A tribute to Jane McGrath
Co-founder of the McGrath Foundation, Jane Mcgrath dedicated her life to breast cancer awareness so that every Australian family had access to a breast care nurse.
Tue 12th Oct 2021
Eddie Jaku, born Abraham Jakubowicz in Germany in 1920 .
Jaku was proud of his country and his family considered themselves Germans first and Jewish second. However, that took a frightful turn on the dark night of 9 November 1938, when young Eddie came home from boarding school to find his home empty. Hours later, scared and alone, he was brutally beaten by Nazi soldiers who dragged him away to a concentration camp in Buchenwald.
Eddie and his father later managed to escape, fleeing to Belgium where they lived under a false name to hide their religion. Eddie found work at the Brussels cigarette factory while he and his family hid in an attic which was generously rented to them by a stranger.
Horror stories continued everyday for years, and on another cruel day in October 1943, Eddie returned home from work to find his family gone and Nazi officers waiting for him. They had taken the rest of his family to Auschwitz where they were murdered. He had now lost everything - even his country.
During a 'Death March' in 1945, Eddie had another lucky break, bravely managing to escape into a nearby forest. In the war ravaged countryside, he found shelter in a cave and survived on slugs and snails until he was rescued by an American tank in June 1945. Weighing in at only 28kg, he was in a terrible way and fell into a coma soon after. It took him three months to recover in a German hospital and as soon as he was physically able to walk out of there, vowed to leave Germany - never to return again.
In 1950, the 30 year old arrived on the shores of Australia where he had nothing to his name - and nobody. He started to build a new life and volunteered at the Sydney Jewish Museum. He was married to Flore Jaku for 74 years and together they had two children and were blessed with grandchildren and great grandchildren.
Stamped with a Nazi serial number on his arm, this courageous soul, despite all the horrors and tragedies he'd endured, said he was still "the happiest man on earth" and vowed to smile every day for the rest of his life.
The biggest lesson Eddie learnt from his experiences and one he believes should be taught to other generations, is that humanity needs to turn its back on hatred.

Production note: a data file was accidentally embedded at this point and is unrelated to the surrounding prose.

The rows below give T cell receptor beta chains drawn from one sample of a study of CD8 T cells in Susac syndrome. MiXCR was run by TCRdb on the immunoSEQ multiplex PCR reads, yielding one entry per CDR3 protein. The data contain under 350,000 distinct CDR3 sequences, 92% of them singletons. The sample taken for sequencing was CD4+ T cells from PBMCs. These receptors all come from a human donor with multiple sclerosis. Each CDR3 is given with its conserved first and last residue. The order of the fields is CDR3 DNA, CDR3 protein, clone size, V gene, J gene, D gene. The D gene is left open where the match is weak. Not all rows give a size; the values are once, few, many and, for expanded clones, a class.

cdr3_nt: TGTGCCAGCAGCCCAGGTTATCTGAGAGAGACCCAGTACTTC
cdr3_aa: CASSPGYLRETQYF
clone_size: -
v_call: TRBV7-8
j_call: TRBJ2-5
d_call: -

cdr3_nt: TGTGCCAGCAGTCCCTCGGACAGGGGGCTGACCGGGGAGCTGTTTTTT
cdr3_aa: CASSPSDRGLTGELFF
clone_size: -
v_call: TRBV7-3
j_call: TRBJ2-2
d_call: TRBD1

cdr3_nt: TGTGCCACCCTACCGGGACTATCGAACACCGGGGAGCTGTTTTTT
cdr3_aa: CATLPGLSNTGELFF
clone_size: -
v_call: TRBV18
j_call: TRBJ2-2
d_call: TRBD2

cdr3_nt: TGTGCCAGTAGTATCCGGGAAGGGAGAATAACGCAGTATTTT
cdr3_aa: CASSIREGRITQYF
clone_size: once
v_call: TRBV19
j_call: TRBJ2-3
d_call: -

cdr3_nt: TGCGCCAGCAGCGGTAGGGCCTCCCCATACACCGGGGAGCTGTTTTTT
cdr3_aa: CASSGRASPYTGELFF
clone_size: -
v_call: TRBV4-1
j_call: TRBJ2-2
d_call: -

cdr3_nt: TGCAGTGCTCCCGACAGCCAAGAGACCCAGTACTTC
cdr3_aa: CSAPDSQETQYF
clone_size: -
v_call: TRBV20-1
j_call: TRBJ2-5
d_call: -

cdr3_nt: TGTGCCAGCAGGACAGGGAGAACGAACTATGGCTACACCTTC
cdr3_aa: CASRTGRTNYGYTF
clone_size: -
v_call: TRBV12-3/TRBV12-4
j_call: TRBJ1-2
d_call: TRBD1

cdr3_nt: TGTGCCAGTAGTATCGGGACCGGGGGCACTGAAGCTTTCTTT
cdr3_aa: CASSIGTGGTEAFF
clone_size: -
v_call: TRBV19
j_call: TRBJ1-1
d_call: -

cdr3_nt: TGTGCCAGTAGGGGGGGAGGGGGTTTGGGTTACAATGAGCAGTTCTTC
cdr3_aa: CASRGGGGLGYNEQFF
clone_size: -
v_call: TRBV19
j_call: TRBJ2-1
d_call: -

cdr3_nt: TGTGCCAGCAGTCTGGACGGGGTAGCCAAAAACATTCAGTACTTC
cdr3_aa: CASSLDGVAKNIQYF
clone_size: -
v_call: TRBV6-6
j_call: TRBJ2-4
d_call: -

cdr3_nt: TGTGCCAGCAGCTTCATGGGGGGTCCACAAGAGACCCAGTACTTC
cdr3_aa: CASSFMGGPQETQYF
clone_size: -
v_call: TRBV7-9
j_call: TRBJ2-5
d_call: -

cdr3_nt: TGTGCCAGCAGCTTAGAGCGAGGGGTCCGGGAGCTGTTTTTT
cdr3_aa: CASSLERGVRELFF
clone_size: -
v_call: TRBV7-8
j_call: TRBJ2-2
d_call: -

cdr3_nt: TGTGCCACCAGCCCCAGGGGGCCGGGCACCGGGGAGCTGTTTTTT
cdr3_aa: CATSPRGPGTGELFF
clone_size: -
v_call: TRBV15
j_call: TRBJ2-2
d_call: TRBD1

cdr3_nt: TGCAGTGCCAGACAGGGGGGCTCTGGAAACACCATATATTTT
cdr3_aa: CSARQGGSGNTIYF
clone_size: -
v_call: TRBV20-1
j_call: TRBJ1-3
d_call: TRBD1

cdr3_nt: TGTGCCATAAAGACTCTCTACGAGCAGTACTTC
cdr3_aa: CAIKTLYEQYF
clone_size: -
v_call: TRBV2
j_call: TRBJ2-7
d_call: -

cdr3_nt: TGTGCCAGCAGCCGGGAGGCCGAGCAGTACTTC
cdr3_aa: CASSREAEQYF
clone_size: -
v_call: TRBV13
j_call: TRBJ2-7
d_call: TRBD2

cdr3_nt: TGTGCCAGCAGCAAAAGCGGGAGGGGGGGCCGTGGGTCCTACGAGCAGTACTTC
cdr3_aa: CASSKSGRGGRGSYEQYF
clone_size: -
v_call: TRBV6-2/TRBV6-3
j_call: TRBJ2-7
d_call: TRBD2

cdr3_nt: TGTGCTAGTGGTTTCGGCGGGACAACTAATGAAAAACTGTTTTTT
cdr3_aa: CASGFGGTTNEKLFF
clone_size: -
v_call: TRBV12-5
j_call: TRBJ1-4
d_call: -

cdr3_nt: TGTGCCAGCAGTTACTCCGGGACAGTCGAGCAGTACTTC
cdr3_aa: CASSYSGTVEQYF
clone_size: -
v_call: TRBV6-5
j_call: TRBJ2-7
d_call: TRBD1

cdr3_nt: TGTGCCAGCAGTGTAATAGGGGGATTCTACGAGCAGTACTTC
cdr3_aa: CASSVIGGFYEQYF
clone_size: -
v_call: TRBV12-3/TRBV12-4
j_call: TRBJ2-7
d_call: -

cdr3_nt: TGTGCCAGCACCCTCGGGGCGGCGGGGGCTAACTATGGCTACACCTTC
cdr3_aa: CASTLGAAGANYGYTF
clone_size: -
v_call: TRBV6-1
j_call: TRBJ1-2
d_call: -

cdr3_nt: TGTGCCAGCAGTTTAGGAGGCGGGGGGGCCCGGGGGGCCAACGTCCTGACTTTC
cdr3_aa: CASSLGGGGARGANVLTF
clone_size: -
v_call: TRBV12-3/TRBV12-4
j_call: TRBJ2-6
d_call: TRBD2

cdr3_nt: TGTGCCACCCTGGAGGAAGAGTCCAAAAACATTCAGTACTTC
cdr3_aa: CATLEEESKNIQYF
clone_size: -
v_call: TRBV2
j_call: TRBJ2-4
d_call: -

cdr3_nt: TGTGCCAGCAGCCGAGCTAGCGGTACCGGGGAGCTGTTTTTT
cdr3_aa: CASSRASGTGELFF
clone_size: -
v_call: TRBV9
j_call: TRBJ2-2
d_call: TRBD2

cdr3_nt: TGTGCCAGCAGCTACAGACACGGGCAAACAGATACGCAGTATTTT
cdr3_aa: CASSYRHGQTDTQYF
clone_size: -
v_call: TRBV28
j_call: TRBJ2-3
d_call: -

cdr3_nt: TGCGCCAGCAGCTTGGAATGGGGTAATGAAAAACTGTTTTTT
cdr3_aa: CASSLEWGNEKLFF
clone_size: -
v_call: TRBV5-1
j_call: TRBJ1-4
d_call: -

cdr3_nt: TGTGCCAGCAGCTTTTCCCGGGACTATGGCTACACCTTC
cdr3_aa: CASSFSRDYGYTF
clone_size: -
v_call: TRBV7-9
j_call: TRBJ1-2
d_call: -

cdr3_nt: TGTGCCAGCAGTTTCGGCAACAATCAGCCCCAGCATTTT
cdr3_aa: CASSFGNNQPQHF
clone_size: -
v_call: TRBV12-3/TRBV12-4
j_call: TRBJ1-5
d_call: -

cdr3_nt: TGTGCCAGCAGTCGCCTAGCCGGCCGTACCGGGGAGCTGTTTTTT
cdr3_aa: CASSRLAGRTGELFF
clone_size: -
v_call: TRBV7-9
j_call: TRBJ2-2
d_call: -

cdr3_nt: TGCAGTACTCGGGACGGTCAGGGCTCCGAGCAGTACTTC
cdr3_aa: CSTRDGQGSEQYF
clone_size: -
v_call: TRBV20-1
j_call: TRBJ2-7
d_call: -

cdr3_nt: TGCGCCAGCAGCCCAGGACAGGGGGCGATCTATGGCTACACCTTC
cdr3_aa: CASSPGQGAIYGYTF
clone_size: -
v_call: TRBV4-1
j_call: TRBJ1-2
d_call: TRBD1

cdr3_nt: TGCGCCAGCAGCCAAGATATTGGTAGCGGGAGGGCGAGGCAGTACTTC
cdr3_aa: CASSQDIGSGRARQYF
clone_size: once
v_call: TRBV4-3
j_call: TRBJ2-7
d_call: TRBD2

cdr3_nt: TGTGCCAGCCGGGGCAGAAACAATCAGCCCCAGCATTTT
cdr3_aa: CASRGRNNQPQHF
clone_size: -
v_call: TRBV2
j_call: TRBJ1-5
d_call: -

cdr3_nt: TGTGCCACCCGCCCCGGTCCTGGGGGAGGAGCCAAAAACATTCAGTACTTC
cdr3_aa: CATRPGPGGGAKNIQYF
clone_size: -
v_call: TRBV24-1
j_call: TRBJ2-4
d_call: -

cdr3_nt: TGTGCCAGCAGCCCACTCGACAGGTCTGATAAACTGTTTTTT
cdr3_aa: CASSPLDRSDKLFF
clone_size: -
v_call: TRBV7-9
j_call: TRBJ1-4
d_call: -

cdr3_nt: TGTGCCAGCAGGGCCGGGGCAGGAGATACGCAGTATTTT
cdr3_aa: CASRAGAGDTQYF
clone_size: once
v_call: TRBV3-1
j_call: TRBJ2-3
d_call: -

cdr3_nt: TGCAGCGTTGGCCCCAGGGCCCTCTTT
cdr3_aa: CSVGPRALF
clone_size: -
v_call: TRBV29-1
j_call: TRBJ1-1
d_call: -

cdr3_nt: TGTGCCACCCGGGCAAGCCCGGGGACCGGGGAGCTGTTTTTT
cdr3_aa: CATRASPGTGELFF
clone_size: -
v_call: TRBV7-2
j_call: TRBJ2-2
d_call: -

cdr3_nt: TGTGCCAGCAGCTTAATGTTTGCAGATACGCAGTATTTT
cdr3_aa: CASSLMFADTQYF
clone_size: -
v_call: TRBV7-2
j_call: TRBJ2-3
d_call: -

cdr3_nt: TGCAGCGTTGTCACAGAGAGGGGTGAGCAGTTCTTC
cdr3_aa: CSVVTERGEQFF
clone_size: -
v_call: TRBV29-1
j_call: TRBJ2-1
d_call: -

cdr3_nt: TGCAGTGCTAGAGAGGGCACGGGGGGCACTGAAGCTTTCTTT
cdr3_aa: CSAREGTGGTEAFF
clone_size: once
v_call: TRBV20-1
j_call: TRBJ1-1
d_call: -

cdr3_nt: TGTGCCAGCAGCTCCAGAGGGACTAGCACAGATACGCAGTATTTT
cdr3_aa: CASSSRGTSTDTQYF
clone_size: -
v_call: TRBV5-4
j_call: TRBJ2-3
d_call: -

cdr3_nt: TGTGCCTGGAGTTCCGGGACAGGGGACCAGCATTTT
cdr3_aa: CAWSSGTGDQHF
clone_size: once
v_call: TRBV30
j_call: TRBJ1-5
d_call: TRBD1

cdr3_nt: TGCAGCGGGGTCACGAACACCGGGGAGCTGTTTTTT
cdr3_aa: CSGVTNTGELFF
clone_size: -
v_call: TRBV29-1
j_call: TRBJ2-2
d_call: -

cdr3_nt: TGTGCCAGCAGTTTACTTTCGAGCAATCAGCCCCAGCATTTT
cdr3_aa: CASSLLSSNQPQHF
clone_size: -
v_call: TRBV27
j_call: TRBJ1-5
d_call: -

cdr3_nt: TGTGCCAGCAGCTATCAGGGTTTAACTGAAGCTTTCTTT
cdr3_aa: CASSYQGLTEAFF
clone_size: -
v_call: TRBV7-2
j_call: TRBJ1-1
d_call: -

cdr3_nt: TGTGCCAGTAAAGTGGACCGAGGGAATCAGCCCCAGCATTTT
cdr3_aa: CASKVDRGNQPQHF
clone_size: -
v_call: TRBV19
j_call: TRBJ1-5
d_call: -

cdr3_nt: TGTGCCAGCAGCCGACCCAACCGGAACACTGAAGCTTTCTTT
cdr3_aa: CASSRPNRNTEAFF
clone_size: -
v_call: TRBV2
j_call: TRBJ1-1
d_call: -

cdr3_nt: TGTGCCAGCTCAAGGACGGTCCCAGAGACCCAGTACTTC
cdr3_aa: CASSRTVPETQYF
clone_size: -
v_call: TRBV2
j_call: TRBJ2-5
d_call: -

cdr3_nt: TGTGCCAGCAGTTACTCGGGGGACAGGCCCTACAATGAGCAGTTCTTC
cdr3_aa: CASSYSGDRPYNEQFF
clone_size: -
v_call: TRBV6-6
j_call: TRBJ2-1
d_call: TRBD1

In his award winning biography book, The Happiest Man on Earth, he pays tribute to the lost souls of the Holocaust and although heartbreaking and dark times were had, he said he still managed to find hope, happiness and kindness throughout his life.
"People today, they have no time. They are miserable. Young people today are running, but I don't know where they are running to, because there's a time to laugh and a time to cry but you don't have to run." Eddie Jaku.
Eddie Jaku passed away on 12th October 2021, aged 101.
Tributes flow for the last holocaust survivor and Sydney Jewish Museum said: "... Eddie's impact, as the 'happiest man on earth' will be felt for generations to come."
Josh Frydenberg said of his passing that Australia had lost a giant. "... He dedicated his life to educating others about the dangers of intolerance and the importance of hope. Scarred by the past, he only looked forward. May his story be told for generations to come."
Rest in peace Eddie Jaku, your legacy will forever live on thanks to your courage and conviction in the face of brutality.
"Your efforts today will affect people you will never know. It is your choice whether that effect is positive or negative. You can choose every day, every minute, to act in a way that may uplift a stranger, or else drag them down. The choice is easy. And it is yours to make." Eddie Jaku, The Happiest Man on Earth.
By Kirsten Jakubenko